Patrick Clawson is Morningstar senior fellow and director of research at the Washington Institute for Near East Policy.
The U.S. and its coalition partners have insisted on the acceptance in principle of Iraq's responsibility to pay compensation for the loss, damage and injury its aggression has caused. While all agree on the importance of the principle, strong differences exist on how hard to push Iraq for actual cash. Kuwait and Saudi Arabia have raised the issue repeatedly at crucial junctures. Others have argued that reparations would provoke Iraqi resentment and/or opposition to arms control and regional security arrangements. Secretary of State James Baker and his British counterpart Douglas Hurd have suggested that if Saddam Hussein were overthrown, the coalition could adopt a new attitude about reparations and could even consider assistance to Iraq.
The Case for Reparations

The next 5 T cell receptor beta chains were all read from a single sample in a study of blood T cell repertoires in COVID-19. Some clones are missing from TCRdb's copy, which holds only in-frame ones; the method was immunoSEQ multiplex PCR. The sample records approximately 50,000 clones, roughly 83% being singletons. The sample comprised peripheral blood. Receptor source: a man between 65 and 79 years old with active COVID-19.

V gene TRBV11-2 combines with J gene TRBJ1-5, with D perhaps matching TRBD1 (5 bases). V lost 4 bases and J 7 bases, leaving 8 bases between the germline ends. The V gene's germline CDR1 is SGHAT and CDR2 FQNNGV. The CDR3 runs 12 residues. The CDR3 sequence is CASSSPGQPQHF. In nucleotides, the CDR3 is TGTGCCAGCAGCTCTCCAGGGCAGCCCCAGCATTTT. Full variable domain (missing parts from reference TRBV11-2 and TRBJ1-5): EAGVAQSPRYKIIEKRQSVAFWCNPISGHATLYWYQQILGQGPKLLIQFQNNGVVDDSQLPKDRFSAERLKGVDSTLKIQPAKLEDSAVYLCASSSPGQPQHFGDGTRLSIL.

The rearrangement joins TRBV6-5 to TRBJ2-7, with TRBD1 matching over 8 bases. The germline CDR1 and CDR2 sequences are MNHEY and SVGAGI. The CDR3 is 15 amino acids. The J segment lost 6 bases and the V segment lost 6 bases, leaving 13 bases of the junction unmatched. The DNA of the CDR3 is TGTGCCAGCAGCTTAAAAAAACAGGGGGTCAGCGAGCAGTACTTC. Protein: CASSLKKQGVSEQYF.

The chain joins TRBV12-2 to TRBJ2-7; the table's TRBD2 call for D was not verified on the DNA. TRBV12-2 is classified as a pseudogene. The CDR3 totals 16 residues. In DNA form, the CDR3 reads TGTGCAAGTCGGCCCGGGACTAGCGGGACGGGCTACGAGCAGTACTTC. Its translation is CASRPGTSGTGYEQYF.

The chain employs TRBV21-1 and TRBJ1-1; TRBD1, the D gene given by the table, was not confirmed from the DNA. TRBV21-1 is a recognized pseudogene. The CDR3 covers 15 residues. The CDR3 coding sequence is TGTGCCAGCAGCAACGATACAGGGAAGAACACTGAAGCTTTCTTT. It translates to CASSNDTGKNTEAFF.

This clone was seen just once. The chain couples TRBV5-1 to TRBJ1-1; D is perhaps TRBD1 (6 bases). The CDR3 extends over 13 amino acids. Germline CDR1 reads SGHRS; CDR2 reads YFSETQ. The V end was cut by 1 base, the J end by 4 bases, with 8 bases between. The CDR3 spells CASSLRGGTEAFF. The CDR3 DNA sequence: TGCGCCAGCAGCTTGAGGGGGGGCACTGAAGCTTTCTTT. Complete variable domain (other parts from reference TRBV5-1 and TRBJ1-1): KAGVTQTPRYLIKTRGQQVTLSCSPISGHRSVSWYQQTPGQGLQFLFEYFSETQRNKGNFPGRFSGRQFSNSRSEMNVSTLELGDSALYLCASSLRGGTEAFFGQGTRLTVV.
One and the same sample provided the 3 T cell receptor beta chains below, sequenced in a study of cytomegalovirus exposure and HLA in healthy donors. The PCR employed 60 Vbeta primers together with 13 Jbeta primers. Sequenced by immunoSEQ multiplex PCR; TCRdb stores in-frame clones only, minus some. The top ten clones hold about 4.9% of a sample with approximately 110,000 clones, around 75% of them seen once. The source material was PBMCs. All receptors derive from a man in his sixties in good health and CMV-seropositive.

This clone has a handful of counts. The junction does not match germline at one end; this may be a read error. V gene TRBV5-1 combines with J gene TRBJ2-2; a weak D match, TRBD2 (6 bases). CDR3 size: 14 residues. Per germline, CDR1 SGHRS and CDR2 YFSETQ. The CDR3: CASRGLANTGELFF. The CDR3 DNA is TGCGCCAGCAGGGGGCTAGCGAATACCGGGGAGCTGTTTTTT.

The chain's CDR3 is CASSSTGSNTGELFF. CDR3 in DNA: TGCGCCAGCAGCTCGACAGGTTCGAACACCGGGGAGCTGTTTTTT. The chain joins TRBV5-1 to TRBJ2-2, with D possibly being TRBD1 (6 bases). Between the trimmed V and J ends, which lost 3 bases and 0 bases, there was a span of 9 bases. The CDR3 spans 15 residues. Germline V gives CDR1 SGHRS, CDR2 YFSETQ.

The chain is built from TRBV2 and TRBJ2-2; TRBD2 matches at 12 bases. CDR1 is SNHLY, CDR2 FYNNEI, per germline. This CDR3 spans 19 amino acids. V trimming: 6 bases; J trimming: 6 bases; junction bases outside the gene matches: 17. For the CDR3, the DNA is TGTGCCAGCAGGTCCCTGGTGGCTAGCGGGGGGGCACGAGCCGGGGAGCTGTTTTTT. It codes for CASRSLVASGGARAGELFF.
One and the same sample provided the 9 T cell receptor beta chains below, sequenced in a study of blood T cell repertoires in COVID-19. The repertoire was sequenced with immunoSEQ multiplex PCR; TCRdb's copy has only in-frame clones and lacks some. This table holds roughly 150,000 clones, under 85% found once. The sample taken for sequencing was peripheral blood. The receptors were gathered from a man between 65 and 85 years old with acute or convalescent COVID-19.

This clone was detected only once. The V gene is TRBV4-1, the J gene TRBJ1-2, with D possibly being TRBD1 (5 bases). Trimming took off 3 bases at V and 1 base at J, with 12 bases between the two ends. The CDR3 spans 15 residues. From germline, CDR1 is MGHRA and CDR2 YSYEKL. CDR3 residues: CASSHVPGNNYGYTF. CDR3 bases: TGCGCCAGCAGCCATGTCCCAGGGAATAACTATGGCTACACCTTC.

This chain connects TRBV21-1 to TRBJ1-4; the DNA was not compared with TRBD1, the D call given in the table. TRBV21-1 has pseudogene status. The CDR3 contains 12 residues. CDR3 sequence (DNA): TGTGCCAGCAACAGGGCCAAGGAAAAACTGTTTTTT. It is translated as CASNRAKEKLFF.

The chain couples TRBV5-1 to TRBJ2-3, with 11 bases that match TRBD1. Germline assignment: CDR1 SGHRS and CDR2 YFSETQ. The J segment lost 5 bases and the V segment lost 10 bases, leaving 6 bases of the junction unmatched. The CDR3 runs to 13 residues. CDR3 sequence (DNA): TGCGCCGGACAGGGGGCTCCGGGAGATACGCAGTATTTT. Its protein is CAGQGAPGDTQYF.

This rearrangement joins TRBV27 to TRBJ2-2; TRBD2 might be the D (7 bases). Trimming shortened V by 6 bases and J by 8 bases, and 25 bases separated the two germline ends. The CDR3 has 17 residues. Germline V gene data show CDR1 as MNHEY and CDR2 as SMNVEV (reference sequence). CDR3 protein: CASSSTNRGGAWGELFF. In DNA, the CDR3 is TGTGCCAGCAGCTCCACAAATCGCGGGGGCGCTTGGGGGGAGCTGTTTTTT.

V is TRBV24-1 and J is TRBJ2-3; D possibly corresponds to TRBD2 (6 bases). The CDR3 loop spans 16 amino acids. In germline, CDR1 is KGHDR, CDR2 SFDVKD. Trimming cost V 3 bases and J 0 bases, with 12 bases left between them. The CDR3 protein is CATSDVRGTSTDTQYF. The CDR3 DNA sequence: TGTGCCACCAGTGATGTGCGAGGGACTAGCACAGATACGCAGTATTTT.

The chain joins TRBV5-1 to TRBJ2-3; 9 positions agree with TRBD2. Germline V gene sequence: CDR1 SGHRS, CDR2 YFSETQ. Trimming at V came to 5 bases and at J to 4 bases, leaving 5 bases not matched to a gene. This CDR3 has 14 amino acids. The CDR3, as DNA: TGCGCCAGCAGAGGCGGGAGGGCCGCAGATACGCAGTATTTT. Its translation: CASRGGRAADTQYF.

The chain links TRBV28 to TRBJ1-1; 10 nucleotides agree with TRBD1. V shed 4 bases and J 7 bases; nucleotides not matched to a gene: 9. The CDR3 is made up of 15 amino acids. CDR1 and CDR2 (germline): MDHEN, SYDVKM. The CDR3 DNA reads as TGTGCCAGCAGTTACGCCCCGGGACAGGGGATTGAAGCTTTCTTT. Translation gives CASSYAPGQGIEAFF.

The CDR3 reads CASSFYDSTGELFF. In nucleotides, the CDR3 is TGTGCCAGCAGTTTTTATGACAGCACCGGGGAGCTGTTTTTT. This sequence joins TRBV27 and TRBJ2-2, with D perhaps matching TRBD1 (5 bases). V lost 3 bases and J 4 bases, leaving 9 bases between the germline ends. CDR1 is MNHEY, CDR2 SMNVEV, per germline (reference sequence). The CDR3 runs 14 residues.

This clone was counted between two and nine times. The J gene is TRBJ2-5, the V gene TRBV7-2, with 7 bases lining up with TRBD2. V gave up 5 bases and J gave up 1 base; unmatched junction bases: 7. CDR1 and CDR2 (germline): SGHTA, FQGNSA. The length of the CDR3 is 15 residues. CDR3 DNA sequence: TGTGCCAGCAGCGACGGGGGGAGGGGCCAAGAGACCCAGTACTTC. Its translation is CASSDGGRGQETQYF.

Iraq is a potentially wealthy country with valuable, easily recoverable oil reserves. While allied bombing destroyed Iraq's refineries, it had little effect on Iraq's oil production facilities. These could return to near-total operation within a year. Depending on the price of oil and Iraqi production levels, Iraq could then expect to earn $15-20 billion per year. Iraq could use these oil earnings for many purposes. For example, Iraq could pay for civilian imports (about $10 billion/year pre-war) and for debt service (which would require about $5 billion a year were Iraq granted the same payment terms as Latin American nations). The $5 billion per annum in debt service might be divided in the following way: $1.5 billion to Arab governments, $1.5 billion to commercial suppliers, $.5 billion for bank debt, $.3 billion to the Soviet Union, and $1.2 billion for all other governments. The margin left for reconstruction or reparations thus could total up to $5 billion a year. Iraq could earn additional capital by increasing its oil exports, or in the event that oil prices consistently exceeded $15-$18 dollars/barrel.